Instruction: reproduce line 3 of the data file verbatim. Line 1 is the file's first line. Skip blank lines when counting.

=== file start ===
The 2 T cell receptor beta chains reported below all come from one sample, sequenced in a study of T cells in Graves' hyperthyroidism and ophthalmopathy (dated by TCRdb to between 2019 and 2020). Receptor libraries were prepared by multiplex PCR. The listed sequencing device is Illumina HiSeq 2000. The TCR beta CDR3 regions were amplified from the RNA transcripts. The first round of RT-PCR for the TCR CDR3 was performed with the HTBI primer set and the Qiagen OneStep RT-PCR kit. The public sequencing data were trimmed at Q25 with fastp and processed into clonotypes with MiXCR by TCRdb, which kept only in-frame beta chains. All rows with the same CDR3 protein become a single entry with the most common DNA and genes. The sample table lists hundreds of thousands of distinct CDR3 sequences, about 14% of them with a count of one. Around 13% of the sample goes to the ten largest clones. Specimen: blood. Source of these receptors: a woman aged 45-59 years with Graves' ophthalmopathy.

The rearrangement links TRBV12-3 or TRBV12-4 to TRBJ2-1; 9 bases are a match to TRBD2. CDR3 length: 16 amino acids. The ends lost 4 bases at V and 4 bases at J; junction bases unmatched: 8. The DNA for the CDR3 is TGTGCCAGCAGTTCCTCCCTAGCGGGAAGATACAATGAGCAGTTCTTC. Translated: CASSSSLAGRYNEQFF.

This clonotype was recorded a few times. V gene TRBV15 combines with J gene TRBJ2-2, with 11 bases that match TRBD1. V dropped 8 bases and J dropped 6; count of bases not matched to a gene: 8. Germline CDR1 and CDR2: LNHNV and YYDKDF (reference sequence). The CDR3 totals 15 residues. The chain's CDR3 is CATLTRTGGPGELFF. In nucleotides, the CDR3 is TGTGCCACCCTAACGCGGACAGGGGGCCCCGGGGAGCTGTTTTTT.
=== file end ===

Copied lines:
This clonotype was recorded a few times. V gene TRBV15 combines with J gene TRBJ2-2, with 11 bases that match TRBD1. V dropped 8 bases and J dropped 6; count of bases not matched to a gene: 8. Germline CDR1 and CDR2: LNHNV and YYDKDF (reference sequence). The CDR3 totals 15 residues. The chain's CDR3 is CATLTRTGGPGELFF. In nucleotides, the CDR3 is TGTGCCACCCTAACGCGGACAGGGGGCCCCGGGGAGCTGTTTTTT.